Vietnam and the Philippines were determined to oppose Chinese infringement of their territorial waters, Vietnamese Prime Minister Nguyen Tan Dung said yesterday, calling on the world to condemn China's actions in a rare public show of unity bound to infuriate Beijing.
China is embroiled in disputes with Vietnam, the Philippines and others over boundaries in the potentially energy-rich South China Sea and has said it seeks to resolve differences in one-on-one talks with the countries involved.
Beijing and Tokyo are also at loggerheads over disputed islands in the East China Sea.
"The president and I shared the deep concerns over the current extremely dangerous situation caused by China's many actions that violate international law," Dung said in a statement after talks with Philippine President Benigno Aquino during a two-day visit to Manila.
"In particular, China's illegal placement of the oil rig and deployment of vessels to protect the rig deep into Vietnam's continental shelf and exclusive economic zone have seriously threatened peace, stability, maritime security and safety, and freedom of navigation."
Anti-China violence flared in Vietnam last week after Chinese state oil company CNOOC deployed an oil rig 240km off the coast of Vietnam in waters also claimed by Hanoi. The rig was towed there just days after US President Barack Obama left the region.
The move was the latest in a series of confrontations between China and some of its neighbours. Washington has responded with sharpened rhetoric towards Beijing, describing a pattern of "provocative" actions by China.
"The two sides are determined to oppose China's violations and called on countries and the international community to continue strongly condemning China and demanding China immediately end its violations," Dung said.
Carl Thayer, an expert on Vietnam at the Australian Defence Force Academy in Canberra, said Vietnam had to play what cards it had as it was clear the Association of Southeast Asian Nations (Asean) was not going to stand up to China.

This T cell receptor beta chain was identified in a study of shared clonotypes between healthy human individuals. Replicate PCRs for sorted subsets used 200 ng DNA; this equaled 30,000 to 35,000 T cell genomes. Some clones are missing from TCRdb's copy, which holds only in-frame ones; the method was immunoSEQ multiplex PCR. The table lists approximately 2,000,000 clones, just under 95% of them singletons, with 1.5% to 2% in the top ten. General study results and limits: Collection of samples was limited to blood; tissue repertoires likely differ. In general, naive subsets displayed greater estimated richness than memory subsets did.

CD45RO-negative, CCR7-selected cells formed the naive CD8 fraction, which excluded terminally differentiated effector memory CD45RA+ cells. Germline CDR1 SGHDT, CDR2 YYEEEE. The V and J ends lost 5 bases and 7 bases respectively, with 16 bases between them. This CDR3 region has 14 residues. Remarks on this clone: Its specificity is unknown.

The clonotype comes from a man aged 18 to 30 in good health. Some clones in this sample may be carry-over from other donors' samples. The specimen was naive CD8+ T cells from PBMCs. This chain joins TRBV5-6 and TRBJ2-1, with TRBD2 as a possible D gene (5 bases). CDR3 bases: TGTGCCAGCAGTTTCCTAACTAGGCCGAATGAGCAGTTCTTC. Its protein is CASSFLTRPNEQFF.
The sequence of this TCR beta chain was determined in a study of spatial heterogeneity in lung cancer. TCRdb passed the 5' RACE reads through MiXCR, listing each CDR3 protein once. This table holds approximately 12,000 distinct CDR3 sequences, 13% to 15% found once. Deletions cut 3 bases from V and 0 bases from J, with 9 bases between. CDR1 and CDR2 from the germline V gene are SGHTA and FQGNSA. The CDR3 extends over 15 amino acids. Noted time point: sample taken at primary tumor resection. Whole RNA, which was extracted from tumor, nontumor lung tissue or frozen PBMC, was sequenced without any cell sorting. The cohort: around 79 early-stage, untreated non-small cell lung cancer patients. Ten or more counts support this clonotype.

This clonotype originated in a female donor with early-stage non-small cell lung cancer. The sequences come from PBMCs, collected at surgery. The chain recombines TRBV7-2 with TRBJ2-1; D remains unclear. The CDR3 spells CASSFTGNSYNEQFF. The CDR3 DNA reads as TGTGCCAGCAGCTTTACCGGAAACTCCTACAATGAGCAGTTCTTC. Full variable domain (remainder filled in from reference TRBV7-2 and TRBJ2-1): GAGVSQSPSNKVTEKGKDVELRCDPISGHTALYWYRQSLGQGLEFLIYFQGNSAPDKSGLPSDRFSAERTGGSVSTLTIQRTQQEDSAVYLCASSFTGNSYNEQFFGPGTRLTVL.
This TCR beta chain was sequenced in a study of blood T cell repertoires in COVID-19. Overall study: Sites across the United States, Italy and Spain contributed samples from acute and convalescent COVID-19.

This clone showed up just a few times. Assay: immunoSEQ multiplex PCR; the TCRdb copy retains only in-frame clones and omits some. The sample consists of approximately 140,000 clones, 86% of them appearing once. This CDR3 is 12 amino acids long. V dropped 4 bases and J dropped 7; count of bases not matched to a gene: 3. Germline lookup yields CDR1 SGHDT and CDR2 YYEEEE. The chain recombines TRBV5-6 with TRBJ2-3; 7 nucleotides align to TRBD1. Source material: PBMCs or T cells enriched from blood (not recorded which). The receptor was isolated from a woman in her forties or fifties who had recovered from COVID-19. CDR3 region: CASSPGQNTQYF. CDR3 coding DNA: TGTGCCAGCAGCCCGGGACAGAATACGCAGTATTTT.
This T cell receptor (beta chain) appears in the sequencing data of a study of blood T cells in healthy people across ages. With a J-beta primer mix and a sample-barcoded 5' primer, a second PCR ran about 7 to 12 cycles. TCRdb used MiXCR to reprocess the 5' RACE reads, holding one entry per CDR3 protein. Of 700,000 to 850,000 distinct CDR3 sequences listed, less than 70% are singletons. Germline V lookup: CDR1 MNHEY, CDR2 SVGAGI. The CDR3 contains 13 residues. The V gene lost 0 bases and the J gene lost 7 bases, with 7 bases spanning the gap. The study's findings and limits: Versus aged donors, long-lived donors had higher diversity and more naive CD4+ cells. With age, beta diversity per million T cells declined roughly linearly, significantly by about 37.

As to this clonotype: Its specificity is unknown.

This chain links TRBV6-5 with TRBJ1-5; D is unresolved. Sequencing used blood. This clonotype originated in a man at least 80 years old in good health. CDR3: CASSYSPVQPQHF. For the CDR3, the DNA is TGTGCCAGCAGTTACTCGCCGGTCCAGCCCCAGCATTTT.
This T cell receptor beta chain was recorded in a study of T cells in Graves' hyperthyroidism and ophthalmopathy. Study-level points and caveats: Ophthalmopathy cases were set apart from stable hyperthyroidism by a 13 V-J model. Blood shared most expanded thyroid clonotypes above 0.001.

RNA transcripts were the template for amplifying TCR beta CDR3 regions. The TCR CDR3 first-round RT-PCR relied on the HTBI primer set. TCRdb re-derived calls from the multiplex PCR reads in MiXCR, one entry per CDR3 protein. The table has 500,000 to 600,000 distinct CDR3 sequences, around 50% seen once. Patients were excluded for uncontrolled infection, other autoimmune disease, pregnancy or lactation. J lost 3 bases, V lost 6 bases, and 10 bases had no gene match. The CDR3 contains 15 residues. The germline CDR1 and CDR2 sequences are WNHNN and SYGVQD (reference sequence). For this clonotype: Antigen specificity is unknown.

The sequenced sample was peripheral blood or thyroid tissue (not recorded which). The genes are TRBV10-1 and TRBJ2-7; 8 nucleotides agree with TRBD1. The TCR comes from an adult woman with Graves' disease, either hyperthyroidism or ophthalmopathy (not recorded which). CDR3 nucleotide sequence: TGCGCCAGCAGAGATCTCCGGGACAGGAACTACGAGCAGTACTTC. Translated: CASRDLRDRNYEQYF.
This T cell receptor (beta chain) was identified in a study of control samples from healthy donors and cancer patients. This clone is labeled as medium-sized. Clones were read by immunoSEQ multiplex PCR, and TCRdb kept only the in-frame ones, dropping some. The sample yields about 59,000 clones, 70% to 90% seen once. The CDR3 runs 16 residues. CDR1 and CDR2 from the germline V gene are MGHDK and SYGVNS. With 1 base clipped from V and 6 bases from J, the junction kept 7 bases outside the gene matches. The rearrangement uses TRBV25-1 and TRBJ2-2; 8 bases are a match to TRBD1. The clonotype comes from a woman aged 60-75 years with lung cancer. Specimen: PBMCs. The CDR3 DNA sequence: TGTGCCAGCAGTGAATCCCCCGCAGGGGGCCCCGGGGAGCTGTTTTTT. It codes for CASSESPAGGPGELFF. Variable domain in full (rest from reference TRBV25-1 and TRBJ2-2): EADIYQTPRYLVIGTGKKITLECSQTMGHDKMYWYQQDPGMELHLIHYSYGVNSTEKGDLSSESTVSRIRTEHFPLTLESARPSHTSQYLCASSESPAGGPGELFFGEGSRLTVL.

"It's unprecedented for Vietnam to join a US ally and appeal directly for international support," he said. "It is an admission that Asean is not going to go to the mat on this one, so Vietnam has got to play some of the only options it has got left."
Dung's harsh words were similar to those he used at a summit of the 10-nation Asean in Myanmar this month in which he also urged the international community to protest against China's moves. Asean issued a summit communiqué that did not criticise China.
The Philippines has also faced increasingly tense tussles with China for control of islets and reefs in the sea over recent years.
In one high-profile incident in 2012, the Philippines lost control of a rich fishing ground 220km off its main island after initially deploying its largest naval ship against Chinese vessels but then withdrawing.
The Philippines lodged an appeal in March with a United Nations tribunal to rule that China's claims to most of the sea are illegal. China has refused to participate in the proceedings.
Dung and Aquino said their disputes with China had drawn their countries closer in defence and other spheres.
Additional reporting by Agence France-Presse